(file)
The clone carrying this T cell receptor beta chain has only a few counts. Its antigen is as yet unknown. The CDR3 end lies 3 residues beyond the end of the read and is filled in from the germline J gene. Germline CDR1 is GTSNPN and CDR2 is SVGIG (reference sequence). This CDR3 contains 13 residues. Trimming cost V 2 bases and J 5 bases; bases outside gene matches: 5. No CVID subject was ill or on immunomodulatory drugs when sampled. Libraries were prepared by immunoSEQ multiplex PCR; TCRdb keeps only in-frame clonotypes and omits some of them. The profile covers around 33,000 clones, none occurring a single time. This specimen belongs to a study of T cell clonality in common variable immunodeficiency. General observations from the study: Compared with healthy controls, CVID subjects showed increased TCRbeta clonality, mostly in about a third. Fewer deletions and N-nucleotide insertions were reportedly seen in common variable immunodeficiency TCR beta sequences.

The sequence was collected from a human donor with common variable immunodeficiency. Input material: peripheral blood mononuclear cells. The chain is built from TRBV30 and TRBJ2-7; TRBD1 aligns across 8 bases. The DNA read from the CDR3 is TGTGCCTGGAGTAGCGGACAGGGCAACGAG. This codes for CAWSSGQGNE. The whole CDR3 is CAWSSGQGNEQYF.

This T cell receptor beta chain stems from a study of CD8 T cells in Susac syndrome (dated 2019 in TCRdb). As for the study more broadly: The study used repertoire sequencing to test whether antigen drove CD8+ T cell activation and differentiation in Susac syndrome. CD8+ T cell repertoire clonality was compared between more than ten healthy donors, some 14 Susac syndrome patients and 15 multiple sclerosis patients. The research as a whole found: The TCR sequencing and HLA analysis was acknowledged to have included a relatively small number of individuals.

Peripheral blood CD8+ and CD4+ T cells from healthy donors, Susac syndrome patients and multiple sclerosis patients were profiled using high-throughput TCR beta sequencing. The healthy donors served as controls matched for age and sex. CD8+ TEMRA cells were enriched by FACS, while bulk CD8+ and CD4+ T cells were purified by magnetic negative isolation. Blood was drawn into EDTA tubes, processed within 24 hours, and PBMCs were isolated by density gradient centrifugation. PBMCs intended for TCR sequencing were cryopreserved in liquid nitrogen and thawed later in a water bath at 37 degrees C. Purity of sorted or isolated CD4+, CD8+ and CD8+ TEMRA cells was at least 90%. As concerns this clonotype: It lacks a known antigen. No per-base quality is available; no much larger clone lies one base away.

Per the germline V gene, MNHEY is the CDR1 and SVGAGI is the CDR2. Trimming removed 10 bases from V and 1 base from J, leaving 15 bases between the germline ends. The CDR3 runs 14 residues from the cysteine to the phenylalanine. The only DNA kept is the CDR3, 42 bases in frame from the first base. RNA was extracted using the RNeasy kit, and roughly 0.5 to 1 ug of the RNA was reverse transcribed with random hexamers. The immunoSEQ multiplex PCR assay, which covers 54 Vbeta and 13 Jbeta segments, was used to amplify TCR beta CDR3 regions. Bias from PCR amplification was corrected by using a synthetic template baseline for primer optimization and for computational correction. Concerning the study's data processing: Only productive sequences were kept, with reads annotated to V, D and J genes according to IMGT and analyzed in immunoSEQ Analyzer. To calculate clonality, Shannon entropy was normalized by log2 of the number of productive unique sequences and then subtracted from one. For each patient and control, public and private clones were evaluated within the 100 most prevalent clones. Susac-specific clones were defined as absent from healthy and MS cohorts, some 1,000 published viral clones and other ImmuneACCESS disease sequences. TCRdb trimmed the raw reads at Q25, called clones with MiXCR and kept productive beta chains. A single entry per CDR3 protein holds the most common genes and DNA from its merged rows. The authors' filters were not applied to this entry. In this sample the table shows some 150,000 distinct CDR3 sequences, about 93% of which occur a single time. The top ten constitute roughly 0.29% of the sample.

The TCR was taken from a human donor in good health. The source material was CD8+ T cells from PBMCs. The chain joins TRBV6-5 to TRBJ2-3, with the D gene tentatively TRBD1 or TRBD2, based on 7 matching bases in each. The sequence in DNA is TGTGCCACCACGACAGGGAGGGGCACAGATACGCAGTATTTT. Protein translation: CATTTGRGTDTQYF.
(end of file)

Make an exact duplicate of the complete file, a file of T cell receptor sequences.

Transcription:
The clone carrying this T cell receptor beta chain has only a few counts. Its antigen is as yet unknown. The CDR3 end lies 3 residues beyond the end of the read and is filled in from the germline J gene. Germline CDR1 is GTSNPN and CDR2 is SVGIG (reference sequence). This CDR3 contains 13 residues. Trimming cost V 2 bases and J 5 bases; bases outside gene matches: 5. No CVID subject was ill or on immunomodulatory drugs when sampled. Libraries were prepared by immunoSEQ multiplex PCR; TCRdb keeps only in-frame clonotypes and omits some of them. The profile covers around 33,000 clones, none occurring a single time. This specimen belongs to a study of T cell clonality in common variable immunodeficiency. General observations from the study: Compared with healthy controls, CVID subjects showed increased TCRbeta clonality, mostly in about a third. Fewer deletions and N-nucleotide insertions were reportedly seen in common variable immunodeficiency TCR beta sequences.

The sequence was collected from a human donor with common variable immunodeficiency. Input material: peripheral blood mononuclear cells. The chain is built from TRBV30 and TRBJ2-7; TRBD1 aligns across 8 bases. The DNA read from the CDR3 is TGTGCCTGGAGTAGCGGACAGGGCAACGAG. This codes for CAWSSGQGNE. The whole CDR3 is CAWSSGQGNEQYF.

This T cell receptor beta chain stems from a study of CD8 T cells in Susac syndrome (dated 2019 in TCRdb). As for the study more broadly: The study used repertoire sequencing to test whether antigen drove CD8+ T cell activation and differentiation in Susac syndrome. CD8+ T cell repertoire clonality was compared between more than ten healthy donors, some 14 Susac syndrome patients and 15 multiple sclerosis patients. The research as a whole found: The TCR sequencing and HLA analysis was acknowledged to have included a relatively small number of individuals.

Peripheral blood CD8+ and CD4+ T cells from healthy donors, Susac syndrome patients and multiple sclerosis patients were profiled using high-throughput TCR beta sequencing. The healthy donors served as controls matched for age and sex. CD8+ TEMRA cells were enriched by FACS, while bulk CD8+ and CD4+ T cells were purified by magnetic negative isolation. Blood was drawn into EDTA tubes, processed within 24 hours, and PBMCs were isolated by density gradient centrifugation. PBMCs intended for TCR sequencing were cryopreserved in liquid nitrogen and thawed later in a water bath at 37 degrees C. Purity of sorted or isolated CD4+, CD8+ and CD8+ TEMRA cells was at least 90%. As concerns this clonotype: It lacks a known antigen. No per-base quality is available; no much larger clone lies one base away.

Per the germline V gene, MNHEY is the CDR1 and SVGAGI is the CDR2. Trimming removed 10 bases from V and 1 base from J, leaving 15 bases between the germline ends. The CDR3 runs 14 residues from the cysteine to the phenylalanine. The only DNA kept is the CDR3, 42 bases in frame from the first base. RNA was extracted using the RNeasy kit, and roughly 0.5 to 1 ug of the RNA was reverse transcribed with random hexamers. The immunoSEQ multiplex PCR assay, which covers 54 Vbeta and 13 Jbeta segments, was used to amplify TCR beta CDR3 regions. Bias from PCR amplification was corrected by using a synthetic template baseline for primer optimization and for computational correction. Concerning the study's data processing: Only productive sequences were kept, with reads annotated to V, D and J genes according to IMGT and analyzed in immunoSEQ Analyzer. To calculate clonality, Shannon entropy was normalized by log2 of the number of productive unique sequences and then subtracted from one. For each patient and control, public and private clones were evaluated within the 100 most prevalent clones. Susac-specific clones were defined as absent from healthy and MS cohorts, some 1,000 published viral clones and other ImmuneACCESS disease sequences. TCRdb trimmed the raw reads at Q25, called clones with MiXCR and kept productive beta chains. A single entry per CDR3 protein holds the most common genes and DNA from its merged rows. The authors' filters were not applied to this entry. In this sample the table shows some 150,000 distinct CDR3 sequences, about 93% of which occur a single time. The top ten constitute roughly 0.29% of the sample.

The TCR was taken from a human donor in good health. The source material was CD8+ T cells from PBMCs. The chain joins TRBV6-5 to TRBJ2-3, with the D gene tentatively TRBD1 or TRBD2, based on 7 matching bases in each. The sequence in DNA is TGTGCCACCACGACAGGGAGGGGCACAGATACGCAGTATTTT. Protein translation: CATTTGRGTDTQYF.